The majority of motor vehicle accidents are the result of careless actions, and for many car accidents, one or more of the drivers is guilty of a traffic violation connected to the circumstances of the accident. In some cases, the ‘at fault’ driver may have been impaired or driving recklessly and subsequently found guilty of a criminal violation such as dangerous driving. Therefore, it is not uncommon in civil lawsuits, for the defendant or multiple defendants to have already been convicted of a traffic or criminal offence before the civil trial commences. In such cases, both accident victims and defendants may argue whether a previous conviction should pre-determine liability in a civil suit for damages.
The issue in question is whether our civil courts can and do rely on decisions made by criminal courts. One consideration for this issue is that the opposing parties are not the same in civil cases as in the criminal proceeding pertaining to a given accident. Another, is that criminal and civil proceedings have somewhat different standards of proof. A civil court makes a judgement based on proof to a balance of probabilities, whereas a criminal court requires proof of guilt beyond a reasonable doubt. Also, the disclosure of evidence and review of decisions differ in criminal and civil legal proceedings. On the other hand, our system of justice acknowledges that the re-litigation of evidence that was already decided by another court constitutes a waste of resources and also risks variable results which, in both instances, offends the administration of justice.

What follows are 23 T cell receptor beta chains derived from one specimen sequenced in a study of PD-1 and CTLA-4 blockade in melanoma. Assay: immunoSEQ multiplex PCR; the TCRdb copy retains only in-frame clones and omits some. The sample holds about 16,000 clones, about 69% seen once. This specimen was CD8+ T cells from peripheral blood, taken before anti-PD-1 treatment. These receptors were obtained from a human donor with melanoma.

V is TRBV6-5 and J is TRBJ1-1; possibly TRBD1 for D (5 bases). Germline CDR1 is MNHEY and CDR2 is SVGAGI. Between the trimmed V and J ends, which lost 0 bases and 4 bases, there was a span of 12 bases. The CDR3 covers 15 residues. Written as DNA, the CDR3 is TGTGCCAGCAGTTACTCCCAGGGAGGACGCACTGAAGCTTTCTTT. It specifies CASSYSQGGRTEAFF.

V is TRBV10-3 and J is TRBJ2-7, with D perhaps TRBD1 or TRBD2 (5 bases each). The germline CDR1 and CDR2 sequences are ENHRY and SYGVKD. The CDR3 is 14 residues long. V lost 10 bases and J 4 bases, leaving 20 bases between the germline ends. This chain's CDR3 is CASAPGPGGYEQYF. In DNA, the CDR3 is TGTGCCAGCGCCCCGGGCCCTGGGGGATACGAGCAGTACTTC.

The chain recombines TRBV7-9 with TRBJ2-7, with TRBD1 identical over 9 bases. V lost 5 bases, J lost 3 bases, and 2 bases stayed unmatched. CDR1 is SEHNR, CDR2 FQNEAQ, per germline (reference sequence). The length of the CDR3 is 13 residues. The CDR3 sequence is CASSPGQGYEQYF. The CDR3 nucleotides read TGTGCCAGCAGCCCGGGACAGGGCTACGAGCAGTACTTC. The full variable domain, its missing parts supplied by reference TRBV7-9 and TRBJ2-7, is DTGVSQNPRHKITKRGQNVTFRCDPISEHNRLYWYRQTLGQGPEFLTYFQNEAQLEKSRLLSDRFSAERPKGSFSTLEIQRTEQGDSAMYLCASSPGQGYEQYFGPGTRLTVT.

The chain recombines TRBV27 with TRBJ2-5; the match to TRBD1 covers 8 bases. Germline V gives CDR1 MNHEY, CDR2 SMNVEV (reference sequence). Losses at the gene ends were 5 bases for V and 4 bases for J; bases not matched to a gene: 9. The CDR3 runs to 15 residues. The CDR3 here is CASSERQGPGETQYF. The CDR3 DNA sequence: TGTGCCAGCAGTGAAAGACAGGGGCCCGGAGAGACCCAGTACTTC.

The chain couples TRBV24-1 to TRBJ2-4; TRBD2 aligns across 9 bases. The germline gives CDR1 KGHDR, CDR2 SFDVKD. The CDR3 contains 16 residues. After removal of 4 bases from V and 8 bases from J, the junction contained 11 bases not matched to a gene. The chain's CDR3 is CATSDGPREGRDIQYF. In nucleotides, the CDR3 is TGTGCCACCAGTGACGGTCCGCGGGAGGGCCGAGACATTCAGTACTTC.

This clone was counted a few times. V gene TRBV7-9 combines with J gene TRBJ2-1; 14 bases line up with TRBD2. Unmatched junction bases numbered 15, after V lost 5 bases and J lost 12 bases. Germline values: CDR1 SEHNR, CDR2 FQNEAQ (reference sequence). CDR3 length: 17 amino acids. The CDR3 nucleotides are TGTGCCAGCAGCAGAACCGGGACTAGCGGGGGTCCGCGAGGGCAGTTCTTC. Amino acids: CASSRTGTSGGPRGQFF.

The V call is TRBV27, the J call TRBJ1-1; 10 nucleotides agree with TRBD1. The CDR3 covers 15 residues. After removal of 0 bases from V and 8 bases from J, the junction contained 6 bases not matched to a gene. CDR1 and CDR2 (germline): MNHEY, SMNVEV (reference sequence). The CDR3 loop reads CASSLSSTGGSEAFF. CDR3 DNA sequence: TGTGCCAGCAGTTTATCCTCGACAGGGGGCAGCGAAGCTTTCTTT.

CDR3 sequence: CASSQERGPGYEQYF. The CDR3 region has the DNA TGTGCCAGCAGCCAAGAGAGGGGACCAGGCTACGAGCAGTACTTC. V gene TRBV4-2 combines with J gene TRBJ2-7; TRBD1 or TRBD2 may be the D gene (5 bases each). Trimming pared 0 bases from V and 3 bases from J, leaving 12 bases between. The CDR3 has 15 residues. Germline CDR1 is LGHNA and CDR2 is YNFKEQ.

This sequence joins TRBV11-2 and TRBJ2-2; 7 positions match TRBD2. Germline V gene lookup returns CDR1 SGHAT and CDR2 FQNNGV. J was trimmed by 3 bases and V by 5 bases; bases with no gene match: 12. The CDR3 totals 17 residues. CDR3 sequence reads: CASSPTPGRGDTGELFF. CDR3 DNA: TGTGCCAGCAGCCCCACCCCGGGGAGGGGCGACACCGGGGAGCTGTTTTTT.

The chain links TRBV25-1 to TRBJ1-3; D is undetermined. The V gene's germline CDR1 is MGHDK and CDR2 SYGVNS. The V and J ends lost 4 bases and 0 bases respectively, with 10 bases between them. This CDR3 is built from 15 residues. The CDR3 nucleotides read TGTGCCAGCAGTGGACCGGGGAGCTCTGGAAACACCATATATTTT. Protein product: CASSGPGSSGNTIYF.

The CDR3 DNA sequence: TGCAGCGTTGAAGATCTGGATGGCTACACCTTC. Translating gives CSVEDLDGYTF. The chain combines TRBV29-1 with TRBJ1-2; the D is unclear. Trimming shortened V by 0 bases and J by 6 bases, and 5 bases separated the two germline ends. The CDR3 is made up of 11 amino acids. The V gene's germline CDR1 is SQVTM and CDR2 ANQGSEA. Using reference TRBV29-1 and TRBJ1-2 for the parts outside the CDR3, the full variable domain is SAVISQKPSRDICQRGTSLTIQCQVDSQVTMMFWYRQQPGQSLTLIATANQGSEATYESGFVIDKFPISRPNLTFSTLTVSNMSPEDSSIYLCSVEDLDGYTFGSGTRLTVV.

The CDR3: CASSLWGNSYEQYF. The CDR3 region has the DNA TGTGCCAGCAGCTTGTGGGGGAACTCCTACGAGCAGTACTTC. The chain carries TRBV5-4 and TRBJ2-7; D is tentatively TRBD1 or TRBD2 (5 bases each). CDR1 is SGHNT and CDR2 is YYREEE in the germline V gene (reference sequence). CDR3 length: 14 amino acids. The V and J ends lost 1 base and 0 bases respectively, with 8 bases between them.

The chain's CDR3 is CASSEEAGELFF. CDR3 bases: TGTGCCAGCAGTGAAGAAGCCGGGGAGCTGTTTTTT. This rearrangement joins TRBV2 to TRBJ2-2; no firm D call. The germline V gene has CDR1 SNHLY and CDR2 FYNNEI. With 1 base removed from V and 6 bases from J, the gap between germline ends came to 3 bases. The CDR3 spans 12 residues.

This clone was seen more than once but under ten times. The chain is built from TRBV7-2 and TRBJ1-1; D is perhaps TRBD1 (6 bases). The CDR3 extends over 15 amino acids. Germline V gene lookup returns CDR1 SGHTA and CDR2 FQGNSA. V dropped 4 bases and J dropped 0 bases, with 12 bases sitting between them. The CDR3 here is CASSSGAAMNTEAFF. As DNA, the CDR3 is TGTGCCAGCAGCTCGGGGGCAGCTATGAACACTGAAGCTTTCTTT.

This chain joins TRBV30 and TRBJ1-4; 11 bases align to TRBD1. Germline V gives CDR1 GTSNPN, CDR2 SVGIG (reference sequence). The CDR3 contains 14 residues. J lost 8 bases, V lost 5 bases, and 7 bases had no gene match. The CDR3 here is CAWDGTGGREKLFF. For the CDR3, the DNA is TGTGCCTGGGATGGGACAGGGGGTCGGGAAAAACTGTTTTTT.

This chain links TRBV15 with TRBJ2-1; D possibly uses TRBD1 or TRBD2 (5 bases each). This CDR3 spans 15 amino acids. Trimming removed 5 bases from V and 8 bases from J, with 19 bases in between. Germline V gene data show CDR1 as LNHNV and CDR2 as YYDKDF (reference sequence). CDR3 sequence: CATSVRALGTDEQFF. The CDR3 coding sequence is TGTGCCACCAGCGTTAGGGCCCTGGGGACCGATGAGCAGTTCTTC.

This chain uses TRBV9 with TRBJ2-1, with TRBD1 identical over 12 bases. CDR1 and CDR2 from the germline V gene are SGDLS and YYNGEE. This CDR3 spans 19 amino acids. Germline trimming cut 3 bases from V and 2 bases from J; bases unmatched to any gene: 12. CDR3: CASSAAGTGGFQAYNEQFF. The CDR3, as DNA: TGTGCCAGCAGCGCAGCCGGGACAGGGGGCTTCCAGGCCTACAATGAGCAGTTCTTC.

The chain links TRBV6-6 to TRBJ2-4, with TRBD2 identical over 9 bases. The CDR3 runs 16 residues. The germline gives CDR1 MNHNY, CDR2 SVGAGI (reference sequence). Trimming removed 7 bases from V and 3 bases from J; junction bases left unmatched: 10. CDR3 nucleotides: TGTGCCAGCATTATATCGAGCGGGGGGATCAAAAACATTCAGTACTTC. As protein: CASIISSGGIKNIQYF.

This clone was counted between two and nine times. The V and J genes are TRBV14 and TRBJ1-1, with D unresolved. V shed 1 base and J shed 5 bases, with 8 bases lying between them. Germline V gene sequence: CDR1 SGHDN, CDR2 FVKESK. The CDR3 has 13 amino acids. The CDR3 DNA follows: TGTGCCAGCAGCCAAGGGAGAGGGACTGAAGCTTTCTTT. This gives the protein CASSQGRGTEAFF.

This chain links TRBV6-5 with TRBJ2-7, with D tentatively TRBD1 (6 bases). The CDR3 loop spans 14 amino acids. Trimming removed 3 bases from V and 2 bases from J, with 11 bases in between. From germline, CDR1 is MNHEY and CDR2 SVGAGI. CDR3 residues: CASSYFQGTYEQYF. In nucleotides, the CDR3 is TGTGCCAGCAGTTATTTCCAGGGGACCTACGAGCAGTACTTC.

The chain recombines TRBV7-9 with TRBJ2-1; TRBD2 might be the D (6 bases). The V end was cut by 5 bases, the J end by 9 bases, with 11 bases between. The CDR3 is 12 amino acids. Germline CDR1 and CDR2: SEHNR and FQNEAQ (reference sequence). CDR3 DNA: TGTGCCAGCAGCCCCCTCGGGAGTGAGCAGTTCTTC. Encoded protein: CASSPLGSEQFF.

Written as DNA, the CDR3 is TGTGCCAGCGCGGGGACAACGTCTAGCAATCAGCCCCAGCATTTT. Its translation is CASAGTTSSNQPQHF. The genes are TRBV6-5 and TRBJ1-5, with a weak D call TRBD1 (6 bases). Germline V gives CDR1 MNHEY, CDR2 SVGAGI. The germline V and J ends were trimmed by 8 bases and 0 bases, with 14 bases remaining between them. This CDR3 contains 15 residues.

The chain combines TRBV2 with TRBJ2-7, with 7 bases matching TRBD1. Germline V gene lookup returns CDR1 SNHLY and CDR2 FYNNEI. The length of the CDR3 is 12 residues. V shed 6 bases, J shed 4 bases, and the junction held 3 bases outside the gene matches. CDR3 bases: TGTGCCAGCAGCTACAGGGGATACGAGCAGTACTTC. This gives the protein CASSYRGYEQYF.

Increasingly, Canadian courts have recognized that the expert decision of criminal courts should be an important evidentiary factor in civil proceedings. Accordingly, previous criminal convictions can be admitted as evidence and are typically considered unambiguous proof of the offending person’s actions. However, the weight given to a criminal conviction is subject to challenge in civil cases.
Caci v. MacArthur is a civil trial that addressed the issue of whether a defendant should be allowed to re-litigate their criminal conviction in their civil trial. This trial arose when a passenger sued both his own driver (MacArthur) and another driver (Dorkin) for injuries resulting from a 2001 motor vehicle accident that occurred in Brampton, Ontario. Mr. MacArthur had already been convicted of “dangerous driving causing bodily harm” in a criminal trial, as contrary to the Criminal Code, section 249(3). A key remaining issue in the civil trial was the various liability of the two drivers, each of whom had filed a crossclaim against the other.
In Caci, Justice Brown relied on the decisions in Toronto (City) v. C.U.P.E., Local 79 and K.F., Jordan F. v. White (2001), in his decision that proof of Mr. MacArthur’s criminal conviction is, for all practical purposes, conclusive proof on the issue of his negligence, based on the application of the doctrine of abuse of process. The jury found Mr. MacArthur to be 100 negligent in causing the plaintiff’s injuries and attributed no negligence to Ms. Dorkin.